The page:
Guantanamo Fight Comes to K Street
In an unprecedented move, a dozen Kuwaiti families have hired K Street lobbyists to help them try to free family members from the U.S. naval base in Guantanamo Bay, Cuba, where the U.S. military is holding enemy combatants from terrorist sweeps in Afghanistan.
The coalition of Kuwaiti families this spring hired Arnold & Porter to help them navigate D.C., according to lobbying disclosure filings.
Meanwhile, Great Britain and Australian diplomats — as well as a New York legal aid group — have pursued their own efforts in the nation’s capital on behalf of a separate set of foreign nationals held at the camp.
The advocacy efforts come as the Supreme Court announced last week that it would determine the legal standing of more than 600 detainees at Guantanamo in the court’s next session.
The move by the Kuwaiti families to hire lobbyists appears to be the only example of Guantanamo lobbying in town.
“I would have heard about it,” Tom Wilner, an attorney with Sherman & Sterling, who is on the Kuwaiti families’ legal team in Al Odah v. United States, said of the possibility of other lobbying on the issue.
“Very few of [the detainees’ families] have hired any representatives in Washington or have done any lobbying,” he added.
Douglas Dworkin, who is a partner with Arnold & Porter, did not comment on the firm’s lobbying activities or its strategy.
But a disclosure form shows that Arnold & Porter was hired June 14 by the International Counsel Bureau — which has a post office box address in Safat, Kuwait — to lobby on “issues related to the detention of Kuwaiti citizens at Guantanamo Naval Base.”
Dworkin, a former general counsel at the Defense Department, is aided on the Kuwaiti account by Arnold & Porter’s John Daley, Ronald Lee and Brian Wilson, according to the disclosure filings culled by PoliticalMoneyline.com.
Meanwhile, the New York-based Center for Constitutional Rights has been shepherding a separate legal effort on behalf of two British and two Australian nationals held at the camp.
In addition to its legal case, Rasul v. Bush, the Center for Constitutional Rights is handling a Guantanamo public relations effort, which includes a number of speaking engagements in the run-up to oral arguments before the court in March.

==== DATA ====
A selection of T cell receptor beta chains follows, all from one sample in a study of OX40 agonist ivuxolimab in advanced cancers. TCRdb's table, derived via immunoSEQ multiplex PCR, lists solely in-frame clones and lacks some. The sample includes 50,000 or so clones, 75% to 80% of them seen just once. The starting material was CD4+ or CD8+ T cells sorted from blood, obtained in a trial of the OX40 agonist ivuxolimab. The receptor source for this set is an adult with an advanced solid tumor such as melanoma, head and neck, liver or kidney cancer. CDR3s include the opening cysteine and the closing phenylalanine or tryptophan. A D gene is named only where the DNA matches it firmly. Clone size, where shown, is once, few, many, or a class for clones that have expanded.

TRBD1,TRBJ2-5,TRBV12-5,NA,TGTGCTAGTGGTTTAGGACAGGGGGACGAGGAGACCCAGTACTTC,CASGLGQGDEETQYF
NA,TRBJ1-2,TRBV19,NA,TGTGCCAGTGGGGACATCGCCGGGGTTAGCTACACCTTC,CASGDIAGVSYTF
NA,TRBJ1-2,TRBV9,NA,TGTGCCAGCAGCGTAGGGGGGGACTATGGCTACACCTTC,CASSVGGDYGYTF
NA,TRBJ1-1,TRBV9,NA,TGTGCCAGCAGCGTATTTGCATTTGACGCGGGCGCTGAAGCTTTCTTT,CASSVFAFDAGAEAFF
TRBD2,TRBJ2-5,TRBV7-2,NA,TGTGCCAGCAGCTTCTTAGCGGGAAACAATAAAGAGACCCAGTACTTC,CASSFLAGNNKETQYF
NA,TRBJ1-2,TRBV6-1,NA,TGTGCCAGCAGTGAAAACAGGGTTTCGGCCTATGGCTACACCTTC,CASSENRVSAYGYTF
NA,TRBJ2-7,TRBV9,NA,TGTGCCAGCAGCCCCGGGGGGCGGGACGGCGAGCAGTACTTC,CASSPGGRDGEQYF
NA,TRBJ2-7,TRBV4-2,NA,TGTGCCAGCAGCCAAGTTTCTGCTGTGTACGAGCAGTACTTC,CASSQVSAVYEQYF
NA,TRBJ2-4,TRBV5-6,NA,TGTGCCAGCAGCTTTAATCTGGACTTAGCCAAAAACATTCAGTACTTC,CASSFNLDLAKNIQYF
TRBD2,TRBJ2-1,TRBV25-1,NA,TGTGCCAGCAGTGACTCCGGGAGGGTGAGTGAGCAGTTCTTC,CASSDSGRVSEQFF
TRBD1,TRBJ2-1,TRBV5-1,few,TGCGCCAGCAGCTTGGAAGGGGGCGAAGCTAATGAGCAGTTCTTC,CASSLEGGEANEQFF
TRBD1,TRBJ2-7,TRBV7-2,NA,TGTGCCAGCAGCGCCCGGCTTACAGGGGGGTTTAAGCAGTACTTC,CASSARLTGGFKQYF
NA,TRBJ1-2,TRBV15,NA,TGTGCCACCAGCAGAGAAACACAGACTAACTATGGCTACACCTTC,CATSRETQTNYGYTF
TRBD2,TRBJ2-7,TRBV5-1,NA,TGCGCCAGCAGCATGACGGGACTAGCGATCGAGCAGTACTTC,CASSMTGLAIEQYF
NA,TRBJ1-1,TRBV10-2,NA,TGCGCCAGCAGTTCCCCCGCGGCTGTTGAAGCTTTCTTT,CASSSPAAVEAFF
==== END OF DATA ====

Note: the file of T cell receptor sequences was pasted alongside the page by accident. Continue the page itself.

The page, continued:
But unlike the Kuwaiti families, CCR has no plans to hire K Street lobbyists. A spokesman said the group does have “some informal contacts” that it consults with in the nation’s capital.
Observers of Guantanamo advocacy activities say that while there is no formal coordinating effort among the various interest groups — which includes human rights organizations and public interest law firms — they do keep one another informed of their individual activities related to the cases, which have been consolidated for the oral arguments.
More than 600 accused Taliban and al Qaeda militants were rounded up in U.S. military sweeps of Afghanistan following the Sept. 11, 2001, terrorist attacks.
Most of those captured, whom the Bush administration labeled “enemy combatants,” came from Afghanistan — though many hail from Arab countries, including Saudi Arabia.
But few of the detainees have the financial and organizational resources of those from Kuwait.
One marked difference between the situation of the Kuwaiti detainees and the majority of Guantanamo detainees is that a large amount of information exists on the Kuwaiti prisoners.
Through the efforts of their families, the Kuwaiti detainees have a name and a face through a Web site, KuwaitiDetainees.org.
According to the site, many of the Kuwaiti nationals were involved in refugee relief in Afghanistan and Pakistan prior to the Sept. 11 terrorist attacks and may have been victims of local tribes itching to cash in on American bounties on terrorist extremists.
“When Pakistani villagers knew that there were financial rewards for those who could hand any Arab over to the American troops, they started to arrest them …” a Kuwaiti aid worker is quoted on the Web site.
One observer said that since the Kuwaiti families are well-to-do, they can afford to hire lobbyists to press their case. Most detainees are poor Afghans, whose families do not possess the financial resources to advocate for their release.
In July, Australian and British officials traveled to Washington to discuss the situation of their detained nationals with the White House and the Pentagon, as well as the Justice and State departments.
President Bush named six of the detainees, including Australia’s David Hicks and Britain’s Moazzam Begg and Feroz Abbasi, as being eligible for military tribunals to assess their alleged role in terrorist activities.
“We haven’t taken issue of the characterization of the detainees as unlawful combatants. But we have sought assurances and had discussions as to how those military commissions are to be carried out so they are fair and transparent,” said Matt Francis, spokesman for the Australian Embassy in Washington.
In reaction to last week’s Supreme Court announcement, the Australian Foreign Minister Alexander Downer, while traveling in London, said that it would not interfere in the case.
“This is entirely a matter for the U.S. Supreme Court and we offer no advice or comment and will be making no submissions to the American Supreme Court,” Downer said.
While using diplomatic muscle can be as powerful as a K Street lobbying campaign, countries like Australia and Great Britain — who support the White House — must tread lightly.
“Most [countries] want to support the war on terror but they don’t want to appear aggressive [to the United States],” Wilner said.